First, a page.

Live to 100. Sounds great. But what are the downsides? “How can there be downsides?” you may ask. After all, you’d have more time to golf, go fishing, and spend with the grandkids…do all the things that you dreamed of doing when you retired. Well, the risk may be that if you hadn’t planned to live that long you could end up running out of money. The end goal is to have more money than life left at the final checkout. 

So how long of a retirement should you plan for?

According to the IRS, a 70-year old person is expected to live for 17 more years to age 87. However, this is an average. Half of the 70-year olds will live longer and half will not. Therefore, a 70-year old individual who is basing his or her retirement plan and spending habits on living to 87 is rolling the dice.

Furthermore, when you consider that there are more than 70,000 U.S. centenarians who represent the fastest-growing segment of our population, there is reason to take notice.

However, planning too conservatively could be detrimental as well. After all, you don’t want to cut your standard of living down to the point that you’ll be miserable. And of course, you always have the option to make adjustments in your spending as time goes on.

All of this comes down to two simple facts: You can control how long your money will last, but you only have a limited ability to predict how long you will live. So what can you do to reduce the risk of running out of money too soon?

A fixed immediate annuity offers an income that will continue for a lifetime, no matter how long you live. And it will help you plan for the possibility of living to 87, 107, or beyond. This brings up another important point about the state of your health as you age.


When planning for retirement, it is a huge mistake not to have the talk about Long Term Care and what it costs. This is not an unknown risk. Longevity is fast becoming the reason many retired people may die broke.

Costs of care are significant. A home health aid can cost up to $40/hour. Adult day care can go for $242/day. Assisted living facilities average $3600/month…but NOT in the northeast which can go as high as $11,250/month. Continuing-Care retirement communities charge over $200,000 entrance fees as well as  $3000/month, or more, for your residence.

Below are statistics compiled by Morningstar regarding Long Term Care. I am not providing these as a way of making anyone nervous…but it’s important to know the facts. In random order:

*8 million Americans experience difficulty with self care and activities of daily living.

*13 million adults experience difficulty living independently.

*44% of men will need LTC during their lifetime.

*58% of women will need LTC in their lifetime.

*13.9% of individuals age 65 or older used some form of home health care in the past 2 years.

*0.88 years is the average nursing home stay for men.

*1.44 years for women.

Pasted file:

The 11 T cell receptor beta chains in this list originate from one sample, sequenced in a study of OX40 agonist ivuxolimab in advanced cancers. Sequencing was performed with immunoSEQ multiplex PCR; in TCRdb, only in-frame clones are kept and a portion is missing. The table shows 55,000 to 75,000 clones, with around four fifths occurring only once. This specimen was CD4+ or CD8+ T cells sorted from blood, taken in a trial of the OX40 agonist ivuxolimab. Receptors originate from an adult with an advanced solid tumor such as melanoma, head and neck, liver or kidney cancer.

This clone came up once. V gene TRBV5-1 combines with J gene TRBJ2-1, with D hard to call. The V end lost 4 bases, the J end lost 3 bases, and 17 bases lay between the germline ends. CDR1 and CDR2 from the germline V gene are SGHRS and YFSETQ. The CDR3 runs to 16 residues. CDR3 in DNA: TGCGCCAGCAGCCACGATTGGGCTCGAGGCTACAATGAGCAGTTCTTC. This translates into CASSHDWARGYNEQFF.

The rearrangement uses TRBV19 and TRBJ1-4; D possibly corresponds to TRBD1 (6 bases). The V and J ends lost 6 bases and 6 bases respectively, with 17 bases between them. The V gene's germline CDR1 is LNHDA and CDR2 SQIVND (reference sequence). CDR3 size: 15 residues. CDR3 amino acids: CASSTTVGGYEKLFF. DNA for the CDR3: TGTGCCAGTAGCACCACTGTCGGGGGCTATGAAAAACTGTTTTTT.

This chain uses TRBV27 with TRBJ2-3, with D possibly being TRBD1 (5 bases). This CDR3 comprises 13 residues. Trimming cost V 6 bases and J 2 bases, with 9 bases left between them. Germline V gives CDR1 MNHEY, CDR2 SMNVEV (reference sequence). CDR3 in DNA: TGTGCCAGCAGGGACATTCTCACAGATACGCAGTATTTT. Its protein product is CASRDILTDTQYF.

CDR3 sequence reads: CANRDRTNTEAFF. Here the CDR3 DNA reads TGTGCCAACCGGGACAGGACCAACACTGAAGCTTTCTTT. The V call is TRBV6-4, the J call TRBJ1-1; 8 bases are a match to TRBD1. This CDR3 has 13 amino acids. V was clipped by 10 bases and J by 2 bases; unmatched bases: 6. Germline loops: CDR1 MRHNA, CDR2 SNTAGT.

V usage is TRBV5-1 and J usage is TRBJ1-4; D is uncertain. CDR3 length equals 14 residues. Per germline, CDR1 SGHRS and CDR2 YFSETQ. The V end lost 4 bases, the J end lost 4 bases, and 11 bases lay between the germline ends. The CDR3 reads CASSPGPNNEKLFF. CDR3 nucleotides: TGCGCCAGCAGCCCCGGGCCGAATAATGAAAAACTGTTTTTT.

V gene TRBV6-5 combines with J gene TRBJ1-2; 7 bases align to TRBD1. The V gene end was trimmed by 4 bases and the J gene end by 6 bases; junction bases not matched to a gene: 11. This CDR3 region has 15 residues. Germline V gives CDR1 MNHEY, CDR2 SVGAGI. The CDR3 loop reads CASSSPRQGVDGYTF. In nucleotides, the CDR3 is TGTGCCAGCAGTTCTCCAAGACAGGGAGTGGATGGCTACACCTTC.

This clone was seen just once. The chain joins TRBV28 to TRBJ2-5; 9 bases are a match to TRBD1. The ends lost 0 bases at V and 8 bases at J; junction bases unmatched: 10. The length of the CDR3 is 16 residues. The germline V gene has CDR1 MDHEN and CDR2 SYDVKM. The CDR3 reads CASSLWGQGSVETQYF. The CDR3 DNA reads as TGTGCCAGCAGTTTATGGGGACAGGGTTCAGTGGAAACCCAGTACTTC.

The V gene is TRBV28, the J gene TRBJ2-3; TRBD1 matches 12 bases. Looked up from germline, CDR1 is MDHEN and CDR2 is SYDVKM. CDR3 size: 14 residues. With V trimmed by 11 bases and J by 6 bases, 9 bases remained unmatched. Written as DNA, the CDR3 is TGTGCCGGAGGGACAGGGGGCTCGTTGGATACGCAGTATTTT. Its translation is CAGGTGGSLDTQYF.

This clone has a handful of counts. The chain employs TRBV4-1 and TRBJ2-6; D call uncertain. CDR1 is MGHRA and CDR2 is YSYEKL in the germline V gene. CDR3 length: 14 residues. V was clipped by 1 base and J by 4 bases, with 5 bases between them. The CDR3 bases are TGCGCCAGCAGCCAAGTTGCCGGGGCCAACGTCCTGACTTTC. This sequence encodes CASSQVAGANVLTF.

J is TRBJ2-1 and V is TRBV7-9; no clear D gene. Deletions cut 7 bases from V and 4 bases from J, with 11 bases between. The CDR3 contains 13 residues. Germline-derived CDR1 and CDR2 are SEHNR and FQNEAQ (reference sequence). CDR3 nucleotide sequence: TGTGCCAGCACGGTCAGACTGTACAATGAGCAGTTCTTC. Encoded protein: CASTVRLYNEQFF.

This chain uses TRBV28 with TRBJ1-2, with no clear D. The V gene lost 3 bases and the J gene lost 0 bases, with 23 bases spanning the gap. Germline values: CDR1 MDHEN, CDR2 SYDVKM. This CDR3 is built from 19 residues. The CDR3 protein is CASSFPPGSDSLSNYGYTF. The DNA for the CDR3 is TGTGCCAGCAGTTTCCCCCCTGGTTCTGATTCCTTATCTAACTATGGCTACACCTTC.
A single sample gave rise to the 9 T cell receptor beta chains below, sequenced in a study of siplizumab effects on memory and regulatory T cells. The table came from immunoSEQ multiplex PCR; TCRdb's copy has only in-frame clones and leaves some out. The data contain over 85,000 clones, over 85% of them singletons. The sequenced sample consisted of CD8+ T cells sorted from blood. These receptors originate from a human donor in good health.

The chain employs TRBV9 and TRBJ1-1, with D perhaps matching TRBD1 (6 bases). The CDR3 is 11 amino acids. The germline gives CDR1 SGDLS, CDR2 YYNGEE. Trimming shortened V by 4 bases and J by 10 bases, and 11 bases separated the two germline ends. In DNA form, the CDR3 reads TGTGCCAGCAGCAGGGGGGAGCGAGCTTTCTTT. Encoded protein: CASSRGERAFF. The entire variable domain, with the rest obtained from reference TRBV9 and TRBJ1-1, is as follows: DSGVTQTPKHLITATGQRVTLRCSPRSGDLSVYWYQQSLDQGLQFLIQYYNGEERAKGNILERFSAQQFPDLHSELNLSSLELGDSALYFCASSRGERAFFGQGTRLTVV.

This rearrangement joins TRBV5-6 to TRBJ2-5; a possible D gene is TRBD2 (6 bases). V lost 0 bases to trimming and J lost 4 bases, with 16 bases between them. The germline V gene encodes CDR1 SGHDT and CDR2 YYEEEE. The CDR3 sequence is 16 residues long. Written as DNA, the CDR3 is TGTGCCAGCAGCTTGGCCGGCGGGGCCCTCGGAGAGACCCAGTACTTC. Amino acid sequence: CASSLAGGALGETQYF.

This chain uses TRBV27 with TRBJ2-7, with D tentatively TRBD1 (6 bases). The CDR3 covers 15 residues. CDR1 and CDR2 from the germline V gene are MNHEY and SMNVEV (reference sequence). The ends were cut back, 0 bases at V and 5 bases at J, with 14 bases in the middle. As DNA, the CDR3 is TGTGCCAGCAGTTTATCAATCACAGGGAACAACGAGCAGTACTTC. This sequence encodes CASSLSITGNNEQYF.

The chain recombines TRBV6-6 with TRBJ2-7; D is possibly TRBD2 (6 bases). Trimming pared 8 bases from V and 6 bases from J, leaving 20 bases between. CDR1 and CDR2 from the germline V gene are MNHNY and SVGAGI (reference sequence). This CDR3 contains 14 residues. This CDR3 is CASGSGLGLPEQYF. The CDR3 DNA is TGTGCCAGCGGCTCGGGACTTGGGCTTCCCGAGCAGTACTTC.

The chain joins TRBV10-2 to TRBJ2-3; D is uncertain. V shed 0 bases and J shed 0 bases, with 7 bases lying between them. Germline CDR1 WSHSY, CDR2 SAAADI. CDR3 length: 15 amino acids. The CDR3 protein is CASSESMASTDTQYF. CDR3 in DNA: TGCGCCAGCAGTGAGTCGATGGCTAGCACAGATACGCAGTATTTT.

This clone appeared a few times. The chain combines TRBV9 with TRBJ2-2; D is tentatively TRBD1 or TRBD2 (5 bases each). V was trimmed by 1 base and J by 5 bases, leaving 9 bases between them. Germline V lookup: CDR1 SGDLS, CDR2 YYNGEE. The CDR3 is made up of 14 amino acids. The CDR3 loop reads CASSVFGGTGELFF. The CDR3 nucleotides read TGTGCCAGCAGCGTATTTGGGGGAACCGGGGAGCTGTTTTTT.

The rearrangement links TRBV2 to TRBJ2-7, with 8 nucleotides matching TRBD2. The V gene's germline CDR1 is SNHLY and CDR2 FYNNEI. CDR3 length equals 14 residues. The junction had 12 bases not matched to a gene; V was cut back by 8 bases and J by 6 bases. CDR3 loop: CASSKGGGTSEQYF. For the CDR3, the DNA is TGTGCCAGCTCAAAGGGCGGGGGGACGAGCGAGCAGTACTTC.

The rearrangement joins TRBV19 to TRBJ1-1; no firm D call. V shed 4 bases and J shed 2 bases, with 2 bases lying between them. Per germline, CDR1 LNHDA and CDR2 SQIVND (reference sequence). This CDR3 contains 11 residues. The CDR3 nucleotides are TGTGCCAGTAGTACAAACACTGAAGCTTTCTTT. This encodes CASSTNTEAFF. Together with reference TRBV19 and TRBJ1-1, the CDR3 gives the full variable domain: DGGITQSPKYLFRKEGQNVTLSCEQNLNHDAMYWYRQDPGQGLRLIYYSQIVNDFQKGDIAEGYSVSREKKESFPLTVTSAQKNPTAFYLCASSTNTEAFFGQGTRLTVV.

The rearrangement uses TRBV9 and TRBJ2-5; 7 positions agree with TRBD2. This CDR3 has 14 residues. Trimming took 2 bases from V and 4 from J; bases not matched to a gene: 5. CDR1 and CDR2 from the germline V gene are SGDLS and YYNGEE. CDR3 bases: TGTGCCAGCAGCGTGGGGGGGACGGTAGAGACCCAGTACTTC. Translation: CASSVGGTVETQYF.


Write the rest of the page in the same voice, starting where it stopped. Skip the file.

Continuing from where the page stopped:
*14% of population age 71 or older suffering from dementia.

*64% of nursing home residents have been diagnosed with some form of dementia.

*$17,904 is the average cost for adult day care five days/week.

*$43,200 is the average cost for assisted living.

*$55,115 is the average annual cost for nursing home in Monroe, LA.

*$182,500 for the same services in Manhattan.

*66% of caregivers are women.

*43.5 million adult family caregivers in the US

*$126,420 are maximum allowable assets for a  healthy spouse when other spouse is covered by Medicaid.

* Only 100 days of care in skilled nursing home are covered by Medicare.

Alternatively, using the government to pay for your long-term care costs may seem like a good idea. And Medicaid planning has become a popular topic among seniors. But what’s in store for individuals who plan to rely on a welfare program for their special needs?

A study has shown that there was a shortfall between Medicaid reimbursements paid to nursing homes and Medicaid allowable costs. Among the 37 states surveyed, the average disparity was almost $10 per day on every Medicaid patient. And for the last year data is available, the total amount of un-reimbursed, allowable Medicaid costs exceeded $3 billion.

To wipe out this shortage, states would not only have to increase the reimbursements to nursing homes by at least $10 per day. They would also have to make allowances for future increases. However, considering the status of many state’s budgets, this is not likely to happen in the near future. Therefore, the chance is high that Medicaid shortfalls will increase. But this is a problem for the government and nursing homes to deal with, thus it doesn’t affect you. Right?


If nursing homes continue to feel a cash-flow squeeze, they could possibly reduce the number of beds available to Medicaid patients. The nursing homes would then be in a position to accept more patients who have insurance or pay out of pocket. And the Medicaid patients might end up in another part of the state where space is available.

Medicaid is the source of payment for 60% to 70% of the residents in the average nursing home. On the other hand, you may not want to count on the government’s program and the changes that politicians implement.

A long-term care insurance plan can give you the additional income that you may need to pay for those special-need expenses. In addition, it can protect your assets, and provide the freedom to choose where and how you receive the services.

A Briefing Chart book on Shortfalls in Medicaid Funding for Nursing Home Care for the American Health Care Association by BDO Seidman, http://www.ahca.org/brief/seidmanstudy0207.pdf